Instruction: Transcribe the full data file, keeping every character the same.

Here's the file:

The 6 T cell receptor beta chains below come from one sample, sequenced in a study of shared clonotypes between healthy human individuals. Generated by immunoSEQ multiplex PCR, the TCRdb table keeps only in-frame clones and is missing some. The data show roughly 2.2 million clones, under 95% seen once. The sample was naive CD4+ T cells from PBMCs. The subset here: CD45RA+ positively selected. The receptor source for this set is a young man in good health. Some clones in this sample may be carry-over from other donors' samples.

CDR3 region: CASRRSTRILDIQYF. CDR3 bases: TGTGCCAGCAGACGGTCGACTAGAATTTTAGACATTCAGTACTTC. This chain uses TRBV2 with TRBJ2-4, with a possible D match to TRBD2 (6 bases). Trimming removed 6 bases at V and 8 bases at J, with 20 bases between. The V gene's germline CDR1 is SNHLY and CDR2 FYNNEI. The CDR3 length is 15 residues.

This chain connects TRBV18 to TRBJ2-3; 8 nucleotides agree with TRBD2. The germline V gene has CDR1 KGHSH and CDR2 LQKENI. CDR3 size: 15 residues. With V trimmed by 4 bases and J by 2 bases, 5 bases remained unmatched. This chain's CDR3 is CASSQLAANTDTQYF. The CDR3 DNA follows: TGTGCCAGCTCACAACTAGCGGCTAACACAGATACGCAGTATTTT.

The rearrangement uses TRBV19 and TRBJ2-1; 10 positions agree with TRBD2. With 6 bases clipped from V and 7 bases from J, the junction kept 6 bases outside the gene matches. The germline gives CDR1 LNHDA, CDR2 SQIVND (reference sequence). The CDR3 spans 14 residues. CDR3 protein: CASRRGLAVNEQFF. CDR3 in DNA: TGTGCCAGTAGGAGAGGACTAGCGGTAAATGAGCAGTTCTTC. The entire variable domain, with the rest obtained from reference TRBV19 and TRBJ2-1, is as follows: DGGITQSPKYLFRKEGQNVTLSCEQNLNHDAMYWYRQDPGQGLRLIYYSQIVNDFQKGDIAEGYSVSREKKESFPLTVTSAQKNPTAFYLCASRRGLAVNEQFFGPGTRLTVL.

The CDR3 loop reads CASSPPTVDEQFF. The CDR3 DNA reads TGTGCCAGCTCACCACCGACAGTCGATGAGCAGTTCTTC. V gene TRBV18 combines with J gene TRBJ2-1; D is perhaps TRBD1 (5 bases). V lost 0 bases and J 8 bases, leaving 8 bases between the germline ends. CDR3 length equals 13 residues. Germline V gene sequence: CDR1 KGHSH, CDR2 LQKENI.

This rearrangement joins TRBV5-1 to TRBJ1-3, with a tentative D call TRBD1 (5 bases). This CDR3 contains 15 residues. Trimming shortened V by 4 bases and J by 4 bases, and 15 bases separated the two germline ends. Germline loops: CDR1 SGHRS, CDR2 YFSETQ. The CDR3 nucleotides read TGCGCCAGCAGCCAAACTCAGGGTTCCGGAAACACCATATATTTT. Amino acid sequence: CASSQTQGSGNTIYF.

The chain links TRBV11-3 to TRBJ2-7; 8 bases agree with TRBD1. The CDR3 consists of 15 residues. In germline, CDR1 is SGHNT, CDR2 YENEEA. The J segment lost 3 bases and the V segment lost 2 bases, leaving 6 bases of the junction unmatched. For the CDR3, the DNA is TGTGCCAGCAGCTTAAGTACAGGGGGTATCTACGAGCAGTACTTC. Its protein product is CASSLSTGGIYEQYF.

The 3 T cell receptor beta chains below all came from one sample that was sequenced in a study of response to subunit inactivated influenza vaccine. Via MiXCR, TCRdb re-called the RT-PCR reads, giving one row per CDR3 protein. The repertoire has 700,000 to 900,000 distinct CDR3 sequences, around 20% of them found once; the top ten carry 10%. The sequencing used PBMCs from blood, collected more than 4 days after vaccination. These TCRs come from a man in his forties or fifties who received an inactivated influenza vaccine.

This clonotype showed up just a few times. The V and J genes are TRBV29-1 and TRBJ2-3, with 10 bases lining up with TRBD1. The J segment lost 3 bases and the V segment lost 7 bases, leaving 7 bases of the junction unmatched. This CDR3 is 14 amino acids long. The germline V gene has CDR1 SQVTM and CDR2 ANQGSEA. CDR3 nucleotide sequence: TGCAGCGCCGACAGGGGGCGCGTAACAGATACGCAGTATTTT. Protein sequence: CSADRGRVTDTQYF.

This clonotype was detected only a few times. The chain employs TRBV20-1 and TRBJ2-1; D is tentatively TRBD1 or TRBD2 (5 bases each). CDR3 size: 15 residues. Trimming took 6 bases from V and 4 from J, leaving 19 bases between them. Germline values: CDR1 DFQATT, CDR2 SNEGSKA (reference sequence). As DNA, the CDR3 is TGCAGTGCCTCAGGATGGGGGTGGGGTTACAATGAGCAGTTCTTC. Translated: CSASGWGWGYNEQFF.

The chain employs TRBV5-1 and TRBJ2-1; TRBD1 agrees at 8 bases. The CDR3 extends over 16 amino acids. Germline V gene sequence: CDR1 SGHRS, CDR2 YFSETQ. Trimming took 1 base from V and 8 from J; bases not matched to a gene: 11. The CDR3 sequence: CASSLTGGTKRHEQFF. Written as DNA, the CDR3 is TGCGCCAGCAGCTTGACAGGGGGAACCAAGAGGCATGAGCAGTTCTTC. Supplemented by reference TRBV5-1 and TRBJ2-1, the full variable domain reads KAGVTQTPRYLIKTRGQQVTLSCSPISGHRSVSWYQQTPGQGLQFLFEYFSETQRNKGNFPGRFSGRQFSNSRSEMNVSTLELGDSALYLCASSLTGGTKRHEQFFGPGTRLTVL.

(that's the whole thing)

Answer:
The 6 T cell receptor beta chains below come from one sample, sequenced in a study of shared clonotypes between healthy human individuals. Generated by immunoSEQ multiplex PCR, the TCRdb table keeps only in-frame clones and is missing some. The data show roughly 2.2 million clones, under 95% seen once. The sample was naive CD4+ T cells from PBMCs. The subset here: CD45RA+ positively selected. The receptor source for this set is a young man in good health. Some clones in this sample may be carry-over from other donors' samples.

CDR3 region: CASRRSTRILDIQYF. CDR3 bases: TGTGCCAGCAGACGGTCGACTAGAATTTTAGACATTCAGTACTTC. This chain uses TRBV2 with TRBJ2-4, with a possible D match to TRBD2 (6 bases). Trimming removed 6 bases at V and 8 bases at J, with 20 bases between. The V gene's germline CDR1 is SNHLY and CDR2 FYNNEI. The CDR3 length is 15 residues.

This chain connects TRBV18 to TRBJ2-3; 8 nucleotides agree with TRBD2. The germline V gene has CDR1 KGHSH and CDR2 LQKENI. CDR3 size: 15 residues. With V trimmed by 4 bases and J by 2 bases, 5 bases remained unmatched. This chain's CDR3 is CASSQLAANTDTQYF. The CDR3 DNA follows: TGTGCCAGCTCACAACTAGCGGCTAACACAGATACGCAGTATTTT.

The rearrangement uses TRBV19 and TRBJ2-1; 10 positions agree with TRBD2. With 6 bases clipped from V and 7 bases from J, the junction kept 6 bases outside the gene matches. The germline gives CDR1 LNHDA, CDR2 SQIVND (reference sequence). The CDR3 spans 14 residues. CDR3 protein: CASRRGLAVNEQFF. CDR3 in DNA: TGTGCCAGTAGGAGAGGACTAGCGGTAAATGAGCAGTTCTTC. The entire variable domain, with the rest obtained from reference TRBV19 and TRBJ2-1, is as follows: DGGITQSPKYLFRKEGQNVTLSCEQNLNHDAMYWYRQDPGQGLRLIYYSQIVNDFQKGDIAEGYSVSREKKESFPLTVTSAQKNPTAFYLCASRRGLAVNEQFFGPGTRLTVL.

The CDR3 loop reads CASSPPTVDEQFF. The CDR3 DNA reads TGTGCCAGCTCACCACCGACAGTCGATGAGCAGTTCTTC. V gene TRBV18 combines with J gene TRBJ2-1; D is perhaps TRBD1 (5 bases). V lost 0 bases and J 8 bases, leaving 8 bases between the germline ends. CDR3 length equals 13 residues. Germline V gene sequence: CDR1 KGHSH, CDR2 LQKENI.

This rearrangement joins TRBV5-1 to TRBJ1-3, with a tentative D call TRBD1 (5 bases). This CDR3 contains 15 residues. Trimming shortened V by 4 bases and J by 4 bases, and 15 bases separated the two germline ends. Germline loops: CDR1 SGHRS, CDR2 YFSETQ. The CDR3 nucleotides read TGCGCCAGCAGCCAAACTCAGGGTTCCGGAAACACCATATATTTT. Amino acid sequence: CASSQTQGSGNTIYF.

The chain links TRBV11-3 to TRBJ2-7; 8 bases agree with TRBD1. The CDR3 consists of 15 residues. In germline, CDR1 is SGHNT, CDR2 YENEEA. The J segment lost 3 bases and the V segment lost 2 bases, leaving 6 bases of the junction unmatched. For the CDR3, the DNA is TGTGCCAGCAGCTTAAGTACAGGGGGTATCTACGAGCAGTACTTC. Its protein product is CASSLSTGGIYEQYF.

The 3 T cell receptor beta chains below all came from one sample that was sequenced in a study of response to subunit inactivated influenza vaccine. Via MiXCR, TCRdb re-called the RT-PCR reads, giving one row per CDR3 protein. The repertoire has 700,000 to 900,000 distinct CDR3 sequences, around 20% of them found once; the top ten carry 10%. The sequencing used PBMCs from blood, collected more than 4 days after vaccination. These TCRs come from a man in his forties or fifties who received an inactivated influenza vaccine.

This clonotype showed up just a few times. The V and J genes are TRBV29-1 and TRBJ2-3, with 10 bases lining up with TRBD1. The J segment lost 3 bases and the V segment lost 7 bases, leaving 7 bases of the junction unmatched. This CDR3 is 14 amino acids long. The germline V gene has CDR1 SQVTM and CDR2 ANQGSEA. CDR3 nucleotide sequence: TGCAGCGCCGACAGGGGGCGCGTAACAGATACGCAGTATTTT. Protein sequence: CSADRGRVTDTQYF.

This clonotype was detected only a few times. The chain employs TRBV20-1 and TRBJ2-1; D is tentatively TRBD1 or TRBD2 (5 bases each). CDR3 size: 15 residues. Trimming took 6 bases from V and 4 from J, leaving 19 bases between them. Germline values: CDR1 DFQATT, CDR2 SNEGSKA (reference sequence). As DNA, the CDR3 is TGCAGTGCCTCAGGATGGGGGTGGGGTTACAATGAGCAGTTCTTC. Translated: CSASGWGWGYNEQFF.

The chain employs TRBV5-1 and TRBJ2-1; TRBD1 agrees at 8 bases. The CDR3 extends over 16 amino acids. Germline V gene sequence: CDR1 SGHRS, CDR2 YFSETQ. Trimming took 1 base from V and 8 from J; bases not matched to a gene: 11. The CDR3 sequence: CASSLTGGTKRHEQFF. Written as DNA, the CDR3 is TGCGCCAGCAGCTTGACAGGGGGAACCAAGAGGCATGAGCAGTTCTTC. Supplemented by reference TRBV5-1 and TRBJ2-1, the full variable domain reads KAGVTQTPRYLIKTRGQQVTLSCSPISGHRSVSWYQQTPGQGLQFLFEYFSETQRNKGNFPGRFSGRQFSNSRSEMNVSTLELGDSALYLCASSLTGGTKRHEQFFGPGTRLTVL.